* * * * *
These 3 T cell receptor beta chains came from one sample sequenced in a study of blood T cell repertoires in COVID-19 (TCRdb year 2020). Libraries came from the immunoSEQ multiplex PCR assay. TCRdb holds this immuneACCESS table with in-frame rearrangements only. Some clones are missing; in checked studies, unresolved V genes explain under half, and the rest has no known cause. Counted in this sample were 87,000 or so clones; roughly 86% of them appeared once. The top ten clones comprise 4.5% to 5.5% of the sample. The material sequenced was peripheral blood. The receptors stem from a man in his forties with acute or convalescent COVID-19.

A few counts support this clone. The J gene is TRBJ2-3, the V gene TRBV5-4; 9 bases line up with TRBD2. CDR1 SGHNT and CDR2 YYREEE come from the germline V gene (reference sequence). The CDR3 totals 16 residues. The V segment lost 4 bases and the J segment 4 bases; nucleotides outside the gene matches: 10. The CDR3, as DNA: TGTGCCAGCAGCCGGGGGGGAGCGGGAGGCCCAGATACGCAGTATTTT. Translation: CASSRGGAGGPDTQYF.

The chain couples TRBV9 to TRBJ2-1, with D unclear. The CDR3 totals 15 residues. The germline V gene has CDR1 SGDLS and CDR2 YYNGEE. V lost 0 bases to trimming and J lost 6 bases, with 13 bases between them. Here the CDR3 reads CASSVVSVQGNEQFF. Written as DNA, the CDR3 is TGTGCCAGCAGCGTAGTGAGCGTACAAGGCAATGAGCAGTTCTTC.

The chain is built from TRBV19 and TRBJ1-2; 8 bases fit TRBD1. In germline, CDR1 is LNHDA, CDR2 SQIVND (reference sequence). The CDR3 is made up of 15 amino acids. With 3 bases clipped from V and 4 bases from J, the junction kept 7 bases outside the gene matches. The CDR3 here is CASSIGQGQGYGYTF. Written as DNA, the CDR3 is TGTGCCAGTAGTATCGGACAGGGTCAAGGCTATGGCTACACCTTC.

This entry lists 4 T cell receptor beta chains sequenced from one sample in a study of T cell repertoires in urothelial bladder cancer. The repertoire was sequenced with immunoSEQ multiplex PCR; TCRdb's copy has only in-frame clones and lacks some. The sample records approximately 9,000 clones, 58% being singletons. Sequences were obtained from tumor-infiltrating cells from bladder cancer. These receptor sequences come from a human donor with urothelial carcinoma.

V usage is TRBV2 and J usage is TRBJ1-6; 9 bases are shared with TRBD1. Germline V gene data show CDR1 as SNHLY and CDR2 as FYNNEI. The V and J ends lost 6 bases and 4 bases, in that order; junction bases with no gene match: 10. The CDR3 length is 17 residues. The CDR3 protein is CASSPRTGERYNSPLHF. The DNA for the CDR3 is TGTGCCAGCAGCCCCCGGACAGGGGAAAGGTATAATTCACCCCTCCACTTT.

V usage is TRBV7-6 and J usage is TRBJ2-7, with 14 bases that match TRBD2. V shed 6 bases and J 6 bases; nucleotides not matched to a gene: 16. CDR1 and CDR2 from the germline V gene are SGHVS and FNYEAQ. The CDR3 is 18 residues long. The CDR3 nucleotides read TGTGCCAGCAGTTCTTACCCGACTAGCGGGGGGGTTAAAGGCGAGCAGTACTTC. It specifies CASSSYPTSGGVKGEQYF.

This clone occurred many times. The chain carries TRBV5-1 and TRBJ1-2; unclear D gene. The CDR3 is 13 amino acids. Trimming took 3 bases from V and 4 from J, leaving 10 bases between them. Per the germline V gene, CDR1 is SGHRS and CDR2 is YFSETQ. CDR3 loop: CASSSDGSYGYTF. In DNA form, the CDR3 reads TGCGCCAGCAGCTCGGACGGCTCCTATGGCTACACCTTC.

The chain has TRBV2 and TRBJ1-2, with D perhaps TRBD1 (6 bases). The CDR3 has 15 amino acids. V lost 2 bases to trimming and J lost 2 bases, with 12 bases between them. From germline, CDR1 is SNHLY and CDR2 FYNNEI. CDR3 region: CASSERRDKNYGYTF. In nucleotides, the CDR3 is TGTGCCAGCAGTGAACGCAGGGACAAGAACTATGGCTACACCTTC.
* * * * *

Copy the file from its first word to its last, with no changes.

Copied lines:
These 3 T cell receptor beta chains came from one sample sequenced in a study of blood T cell repertoires in COVID-19 (TCRdb year 2020). Libraries came from the immunoSEQ multiplex PCR assay. TCRdb holds this immuneACCESS table with in-frame rearrangements only. Some clones are missing; in checked studies, unresolved V genes explain under half, and the rest has no known cause. Counted in this sample were 87,000 or so clones; roughly 86% of them appeared once. The top ten clones comprise 4.5% to 5.5% of the sample. The material sequenced was peripheral blood. The receptors stem from a man in his forties with acute or convalescent COVID-19.

A few counts support this clone. The J gene is TRBJ2-3, the V gene TRBV5-4; 9 bases line up with TRBD2. CDR1 SGHNT and CDR2 YYREEE come from the germline V gene (reference sequence). The CDR3 totals 16 residues. The V segment lost 4 bases and the J segment 4 bases; nucleotides outside the gene matches: 10. The CDR3, as DNA: TGTGCCAGCAGCCGGGGGGGAGCGGGAGGCCCAGATACGCAGTATTTT. Translation: CASSRGGAGGPDTQYF.

The chain couples TRBV9 to TRBJ2-1, with D unclear. The CDR3 totals 15 residues. The germline V gene has CDR1 SGDLS and CDR2 YYNGEE. V lost 0 bases to trimming and J lost 6 bases, with 13 bases between them. Here the CDR3 reads CASSVVSVQGNEQFF. Written as DNA, the CDR3 is TGTGCCAGCAGCGTAGTGAGCGTACAAGGCAATGAGCAGTTCTTC.

The chain is built from TRBV19 and TRBJ1-2; 8 bases fit TRBD1. In germline, CDR1 is LNHDA, CDR2 SQIVND (reference sequence). The CDR3 is made up of 15 amino acids. With 3 bases clipped from V and 4 bases from J, the junction kept 7 bases outside the gene matches. The CDR3 here is CASSIGQGQGYGYTF. Written as DNA, the CDR3 is TGTGCCAGTAGTATCGGACAGGGTCAAGGCTATGGCTACACCTTC.

This entry lists 4 T cell receptor beta chains sequenced from one sample in a study of T cell repertoires in urothelial bladder cancer. The repertoire was sequenced with immunoSEQ multiplex PCR; TCRdb's copy has only in-frame clones and lacks some. The sample records approximately 9,000 clones, 58% being singletons. Sequences were obtained from tumor-infiltrating cells from bladder cancer. These receptor sequences come from a human donor with urothelial carcinoma.

V usage is TRBV2 and J usage is TRBJ1-6; 9 bases are shared with TRBD1. Germline V gene data show CDR1 as SNHLY and CDR2 as FYNNEI. The V and J ends lost 6 bases and 4 bases, in that order; junction bases with no gene match: 10. The CDR3 length is 17 residues. The CDR3 protein is CASSPRTGERYNSPLHF. The DNA for the CDR3 is TGTGCCAGCAGCCCCCGGACAGGGGAAAGGTATAATTCACCCCTCCACTTT.

V usage is TRBV7-6 and J usage is TRBJ2-7, with 14 bases that match TRBD2. V shed 6 bases and J 6 bases; nucleotides not matched to a gene: 16. CDR1 and CDR2 from the germline V gene are SGHVS and FNYEAQ. The CDR3 is 18 residues long. The CDR3 nucleotides read TGTGCCAGCAGTTCTTACCCGACTAGCGGGGGGGTTAAAGGCGAGCAGTACTTC. It specifies CASSSYPTSGGVKGEQYF.

This clone occurred many times. The chain carries TRBV5-1 and TRBJ1-2; unclear D gene. The CDR3 is 13 amino acids. Trimming took 3 bases from V and 4 from J, leaving 10 bases between them. Per the germline V gene, CDR1 is SGHRS and CDR2 is YFSETQ. CDR3 loop: CASSSDGSYGYTF. In DNA form, the CDR3 reads TGCGCCAGCAGCTCGGACGGCTCCTATGGCTACACCTTC.

The chain has TRBV2 and TRBJ1-2, with D perhaps TRBD1 (6 bases). The CDR3 has 15 amino acids. V lost 2 bases to trimming and J lost 2 bases, with 12 bases between them. From germline, CDR1 is SNHLY and CDR2 FYNNEI. CDR3 region: CASSERRDKNYGYTF. In nucleotides, the CDR3 is TGTGCCAGCAGTGAACGCAGGGACAAGAACTATGGCTACACCTTC.